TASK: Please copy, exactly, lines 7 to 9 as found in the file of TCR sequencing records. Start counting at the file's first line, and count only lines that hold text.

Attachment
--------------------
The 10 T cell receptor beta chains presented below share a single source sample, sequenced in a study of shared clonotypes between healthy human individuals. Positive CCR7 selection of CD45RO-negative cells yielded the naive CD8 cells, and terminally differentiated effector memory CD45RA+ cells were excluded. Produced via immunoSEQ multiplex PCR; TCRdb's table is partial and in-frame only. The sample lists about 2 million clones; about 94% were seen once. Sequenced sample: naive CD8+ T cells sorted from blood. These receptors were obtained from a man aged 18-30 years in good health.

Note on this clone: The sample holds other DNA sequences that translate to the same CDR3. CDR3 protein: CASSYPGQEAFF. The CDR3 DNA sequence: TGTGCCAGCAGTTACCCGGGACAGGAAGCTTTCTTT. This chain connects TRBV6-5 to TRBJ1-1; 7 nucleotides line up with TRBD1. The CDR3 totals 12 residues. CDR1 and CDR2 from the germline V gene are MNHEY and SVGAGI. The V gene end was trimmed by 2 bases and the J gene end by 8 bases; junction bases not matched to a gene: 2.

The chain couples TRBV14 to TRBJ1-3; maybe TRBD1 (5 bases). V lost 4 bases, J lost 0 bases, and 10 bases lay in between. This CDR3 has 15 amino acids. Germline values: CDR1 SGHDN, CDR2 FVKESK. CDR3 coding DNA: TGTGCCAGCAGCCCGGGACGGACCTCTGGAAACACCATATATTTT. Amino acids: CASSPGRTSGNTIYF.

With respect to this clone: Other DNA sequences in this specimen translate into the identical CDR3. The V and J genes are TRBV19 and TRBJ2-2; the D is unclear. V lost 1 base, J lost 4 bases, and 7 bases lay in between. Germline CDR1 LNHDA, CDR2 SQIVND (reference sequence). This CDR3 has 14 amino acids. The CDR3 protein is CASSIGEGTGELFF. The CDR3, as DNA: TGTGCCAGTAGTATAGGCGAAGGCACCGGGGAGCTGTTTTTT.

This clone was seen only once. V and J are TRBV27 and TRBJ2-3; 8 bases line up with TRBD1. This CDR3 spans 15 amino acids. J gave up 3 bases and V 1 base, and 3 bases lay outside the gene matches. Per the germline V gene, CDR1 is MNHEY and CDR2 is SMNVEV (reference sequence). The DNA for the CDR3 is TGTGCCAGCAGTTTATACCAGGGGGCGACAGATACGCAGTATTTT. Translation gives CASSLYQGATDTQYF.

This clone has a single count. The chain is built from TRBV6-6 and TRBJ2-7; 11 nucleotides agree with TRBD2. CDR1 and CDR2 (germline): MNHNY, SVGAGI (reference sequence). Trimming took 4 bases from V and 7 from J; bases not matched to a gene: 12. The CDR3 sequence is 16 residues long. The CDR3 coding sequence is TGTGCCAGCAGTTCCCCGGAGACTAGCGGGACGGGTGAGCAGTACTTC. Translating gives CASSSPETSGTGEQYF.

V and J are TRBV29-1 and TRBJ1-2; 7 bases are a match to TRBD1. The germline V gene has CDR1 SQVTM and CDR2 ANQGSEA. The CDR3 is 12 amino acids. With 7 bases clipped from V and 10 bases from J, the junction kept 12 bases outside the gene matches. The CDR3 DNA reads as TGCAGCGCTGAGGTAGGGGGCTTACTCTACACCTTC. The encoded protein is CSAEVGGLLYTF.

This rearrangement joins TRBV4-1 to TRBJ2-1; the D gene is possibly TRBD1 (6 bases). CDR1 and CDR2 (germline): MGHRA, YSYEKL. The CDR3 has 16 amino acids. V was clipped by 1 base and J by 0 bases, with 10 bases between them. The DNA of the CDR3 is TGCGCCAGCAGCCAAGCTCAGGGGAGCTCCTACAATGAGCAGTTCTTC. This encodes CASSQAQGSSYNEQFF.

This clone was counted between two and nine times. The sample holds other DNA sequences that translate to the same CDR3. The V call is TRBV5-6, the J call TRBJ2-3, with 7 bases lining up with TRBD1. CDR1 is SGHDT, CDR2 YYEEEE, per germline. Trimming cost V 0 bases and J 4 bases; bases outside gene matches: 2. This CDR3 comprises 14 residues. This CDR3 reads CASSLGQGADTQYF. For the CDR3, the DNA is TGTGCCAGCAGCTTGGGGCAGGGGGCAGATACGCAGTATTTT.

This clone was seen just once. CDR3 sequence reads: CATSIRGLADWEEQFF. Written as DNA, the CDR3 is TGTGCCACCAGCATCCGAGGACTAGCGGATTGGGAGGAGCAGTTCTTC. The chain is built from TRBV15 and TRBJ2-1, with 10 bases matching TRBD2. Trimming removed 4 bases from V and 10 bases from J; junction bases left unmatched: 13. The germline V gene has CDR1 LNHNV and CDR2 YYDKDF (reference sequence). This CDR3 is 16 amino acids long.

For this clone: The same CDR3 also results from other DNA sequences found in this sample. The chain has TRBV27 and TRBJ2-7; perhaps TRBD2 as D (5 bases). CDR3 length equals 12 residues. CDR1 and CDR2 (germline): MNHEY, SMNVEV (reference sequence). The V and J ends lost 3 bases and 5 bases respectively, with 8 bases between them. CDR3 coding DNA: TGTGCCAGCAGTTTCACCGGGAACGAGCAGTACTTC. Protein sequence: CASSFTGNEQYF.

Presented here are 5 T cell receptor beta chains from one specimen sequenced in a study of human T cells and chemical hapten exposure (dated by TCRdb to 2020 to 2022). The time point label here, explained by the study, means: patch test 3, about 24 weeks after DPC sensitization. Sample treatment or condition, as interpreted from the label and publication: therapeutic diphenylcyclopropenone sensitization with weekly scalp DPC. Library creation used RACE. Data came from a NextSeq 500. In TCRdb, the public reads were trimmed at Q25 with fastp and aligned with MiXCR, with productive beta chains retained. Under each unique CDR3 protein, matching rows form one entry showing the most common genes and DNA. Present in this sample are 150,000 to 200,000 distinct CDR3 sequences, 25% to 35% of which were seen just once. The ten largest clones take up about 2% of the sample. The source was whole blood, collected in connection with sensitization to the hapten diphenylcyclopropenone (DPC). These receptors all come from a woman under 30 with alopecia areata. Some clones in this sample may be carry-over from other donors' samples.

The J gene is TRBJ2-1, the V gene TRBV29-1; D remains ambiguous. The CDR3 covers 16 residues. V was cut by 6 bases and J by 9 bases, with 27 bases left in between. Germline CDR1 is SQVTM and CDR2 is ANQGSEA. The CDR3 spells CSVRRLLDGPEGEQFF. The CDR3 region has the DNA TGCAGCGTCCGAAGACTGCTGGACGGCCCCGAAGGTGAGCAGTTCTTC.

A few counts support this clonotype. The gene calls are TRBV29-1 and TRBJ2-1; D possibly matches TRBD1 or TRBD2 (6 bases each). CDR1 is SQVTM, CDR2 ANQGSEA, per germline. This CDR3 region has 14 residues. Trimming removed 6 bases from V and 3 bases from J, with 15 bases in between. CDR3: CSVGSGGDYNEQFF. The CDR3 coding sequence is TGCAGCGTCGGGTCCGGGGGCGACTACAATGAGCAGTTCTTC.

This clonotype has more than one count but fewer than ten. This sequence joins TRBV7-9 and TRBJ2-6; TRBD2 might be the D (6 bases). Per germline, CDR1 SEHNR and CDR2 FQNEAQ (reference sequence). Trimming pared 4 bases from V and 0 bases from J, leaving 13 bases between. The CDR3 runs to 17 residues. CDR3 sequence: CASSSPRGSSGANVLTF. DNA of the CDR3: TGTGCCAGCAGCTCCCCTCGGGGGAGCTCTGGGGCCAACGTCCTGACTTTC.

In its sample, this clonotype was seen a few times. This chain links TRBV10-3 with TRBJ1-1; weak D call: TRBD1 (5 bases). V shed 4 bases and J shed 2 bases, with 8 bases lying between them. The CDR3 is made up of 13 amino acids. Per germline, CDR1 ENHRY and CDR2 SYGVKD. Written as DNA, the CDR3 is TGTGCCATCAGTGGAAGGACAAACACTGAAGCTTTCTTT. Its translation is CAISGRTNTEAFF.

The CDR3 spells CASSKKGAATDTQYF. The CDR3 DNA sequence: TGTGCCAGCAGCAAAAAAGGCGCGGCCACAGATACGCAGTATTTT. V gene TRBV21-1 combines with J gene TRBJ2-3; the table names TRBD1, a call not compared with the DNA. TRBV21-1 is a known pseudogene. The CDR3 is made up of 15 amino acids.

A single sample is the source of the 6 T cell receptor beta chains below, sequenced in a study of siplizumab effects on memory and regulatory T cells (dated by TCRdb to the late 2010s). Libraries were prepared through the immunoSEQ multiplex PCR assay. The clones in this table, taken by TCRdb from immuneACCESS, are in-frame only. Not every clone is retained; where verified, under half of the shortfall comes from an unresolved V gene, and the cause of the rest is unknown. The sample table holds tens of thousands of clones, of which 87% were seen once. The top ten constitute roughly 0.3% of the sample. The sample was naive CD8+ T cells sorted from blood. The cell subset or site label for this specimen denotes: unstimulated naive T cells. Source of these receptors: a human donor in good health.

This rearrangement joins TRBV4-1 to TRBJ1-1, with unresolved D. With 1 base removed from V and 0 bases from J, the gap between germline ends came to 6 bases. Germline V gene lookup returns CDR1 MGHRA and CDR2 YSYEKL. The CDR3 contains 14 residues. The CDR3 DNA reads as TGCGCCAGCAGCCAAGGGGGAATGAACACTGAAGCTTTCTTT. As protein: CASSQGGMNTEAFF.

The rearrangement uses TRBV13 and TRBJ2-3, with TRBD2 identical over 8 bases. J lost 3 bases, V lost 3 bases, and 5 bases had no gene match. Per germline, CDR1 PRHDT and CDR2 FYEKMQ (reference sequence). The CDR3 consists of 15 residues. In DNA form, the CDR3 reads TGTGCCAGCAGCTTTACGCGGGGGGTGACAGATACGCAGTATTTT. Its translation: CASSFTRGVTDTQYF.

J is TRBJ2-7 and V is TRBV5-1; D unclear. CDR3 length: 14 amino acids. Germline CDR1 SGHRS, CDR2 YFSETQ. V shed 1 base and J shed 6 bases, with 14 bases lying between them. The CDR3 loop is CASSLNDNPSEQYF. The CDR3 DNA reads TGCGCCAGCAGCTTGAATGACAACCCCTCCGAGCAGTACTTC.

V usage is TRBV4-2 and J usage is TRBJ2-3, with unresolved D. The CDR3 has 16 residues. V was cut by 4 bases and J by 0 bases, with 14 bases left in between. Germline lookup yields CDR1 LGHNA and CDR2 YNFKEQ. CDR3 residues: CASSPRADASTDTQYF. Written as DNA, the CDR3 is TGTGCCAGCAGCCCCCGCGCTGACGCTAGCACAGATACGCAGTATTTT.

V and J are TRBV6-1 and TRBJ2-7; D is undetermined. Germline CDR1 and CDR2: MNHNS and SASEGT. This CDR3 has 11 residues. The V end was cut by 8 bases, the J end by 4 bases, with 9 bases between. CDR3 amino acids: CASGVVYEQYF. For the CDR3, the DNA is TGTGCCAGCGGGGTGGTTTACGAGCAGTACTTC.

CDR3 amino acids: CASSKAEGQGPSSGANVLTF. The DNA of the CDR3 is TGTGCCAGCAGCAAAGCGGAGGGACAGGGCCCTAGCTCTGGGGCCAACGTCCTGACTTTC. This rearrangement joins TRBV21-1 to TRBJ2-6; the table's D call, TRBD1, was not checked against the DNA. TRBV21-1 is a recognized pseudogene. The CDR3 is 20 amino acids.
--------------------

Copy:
V and J are TRBV29-1 and TRBJ1-2; 7 bases are a match to TRBD1. The germline V gene has CDR1 SQVTM and CDR2 ANQGSEA. The CDR3 is 12 amino acids. With 7 bases clipped from V and 10 bases from J, the junction kept 12 bases outside the gene matches. The CDR3 DNA reads as TGCAGCGCTGAGGTAGGGGGCTTACTCTACACCTTC. The encoded protein is CSAEVGGLLYTF.

This rearrangement joins TRBV4-1 to TRBJ2-1; the D gene is possibly TRBD1 (6 bases). CDR1 and CDR2 (germline): MGHRA, YSYEKL. The CDR3 has 16 amino acids. V was clipped by 1 base and J by 0 bases, with 10 bases between them. The DNA of the CDR3 is TGCGCCAGCAGCCAAGCTCAGGGGAGCTCCTACAATGAGCAGTTCTTC. This encodes CASSQAQGSSYNEQFF.

This clone was counted between two and nine times. The sample holds other DNA sequences that translate to the same CDR3. The V call is TRBV5-6, the J call TRBJ2-3, with 7 bases lining up with TRBD1. CDR1 is SGHDT, CDR2 YYEEEE, per germline. Trimming cost V 0 bases and J 4 bases; bases outside gene matches: 2. This CDR3 comprises 14 residues. This CDR3 reads CASSLGQGADTQYF. For the CDR3, the DNA is TGTGCCAGCAGCTTGGGGCAGGGGGCAGATACGCAGTATTTT.